This is a problem no matter where you fit on the political spectrum. I am very liberal. My grandma is an evangelical Trump supporter. My mother had to guide her through Ohio’s process for requesting and completing her ballot because the print on the envelope was too small for her. My staunchly Republican uncle and aunt (who is undergoing chemo treatments and would need to vote absentee even without an ongoing pandemic) were frustrated because they did not request ballots in time.

A better way already exists

The state of Oregon does not have polling places, ballot applications, or voter ID requirements. Instead, ballots are mailed to every registered voter — no request required. Oregon has voting this way for over twenty years now. Democratic and Republican state officials both support the system because it improves election security and turnout. Visually impaired voters (or anyone else) can use a web browser and screen reader to visit a state website, and enter their name and date of birth to mark and print their paper ballot.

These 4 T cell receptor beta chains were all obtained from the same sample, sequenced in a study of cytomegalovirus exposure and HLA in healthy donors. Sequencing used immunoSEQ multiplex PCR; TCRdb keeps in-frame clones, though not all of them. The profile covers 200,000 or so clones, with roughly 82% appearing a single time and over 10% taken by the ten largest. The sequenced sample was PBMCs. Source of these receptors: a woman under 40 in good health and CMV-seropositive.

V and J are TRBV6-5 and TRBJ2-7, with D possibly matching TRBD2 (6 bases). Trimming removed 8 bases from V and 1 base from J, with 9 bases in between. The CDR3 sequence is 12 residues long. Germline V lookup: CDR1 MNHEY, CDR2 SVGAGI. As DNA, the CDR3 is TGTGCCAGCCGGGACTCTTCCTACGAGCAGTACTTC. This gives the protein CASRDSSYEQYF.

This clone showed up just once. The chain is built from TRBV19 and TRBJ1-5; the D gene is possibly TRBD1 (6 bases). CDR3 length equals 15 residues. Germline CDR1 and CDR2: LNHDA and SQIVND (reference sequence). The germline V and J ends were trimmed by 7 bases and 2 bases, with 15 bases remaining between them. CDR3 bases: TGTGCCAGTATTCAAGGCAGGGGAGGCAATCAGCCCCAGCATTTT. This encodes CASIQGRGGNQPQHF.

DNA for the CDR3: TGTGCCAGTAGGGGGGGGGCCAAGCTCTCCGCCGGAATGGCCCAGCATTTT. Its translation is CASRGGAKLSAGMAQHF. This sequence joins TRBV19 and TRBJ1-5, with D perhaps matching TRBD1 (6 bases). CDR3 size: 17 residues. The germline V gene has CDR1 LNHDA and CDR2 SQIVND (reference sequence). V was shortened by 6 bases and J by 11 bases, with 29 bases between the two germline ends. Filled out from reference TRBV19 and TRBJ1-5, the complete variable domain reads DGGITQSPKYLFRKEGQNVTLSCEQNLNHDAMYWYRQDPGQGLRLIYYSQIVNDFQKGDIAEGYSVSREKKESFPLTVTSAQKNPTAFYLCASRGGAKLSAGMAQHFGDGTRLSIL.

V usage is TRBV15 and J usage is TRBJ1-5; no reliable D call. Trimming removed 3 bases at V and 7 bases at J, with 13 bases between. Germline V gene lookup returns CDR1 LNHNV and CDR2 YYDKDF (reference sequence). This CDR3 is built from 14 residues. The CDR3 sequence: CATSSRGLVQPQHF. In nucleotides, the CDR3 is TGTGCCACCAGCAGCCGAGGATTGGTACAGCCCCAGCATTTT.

Let’s adopt the Oregon voting model, Ohio! Contact your Ohio House representative, Ohio senator, and Governor DeWine. Let’s encourage other states adopt it nationwide!

Ohio voters can track the status of their ballot at the Ohio secretary of State website.

This post was last modified on June 10, 2020 4:29 pm

Sean Whalen

Sean Whalen is an Information Security Engineer in the healthcare industry, and founder of the InfoSec Speakeasy, specializing in intelligence and malware analysis. Previously, he worked as an intelligence analyst in the defense industry. He has a passion for open source software, and sci-fi.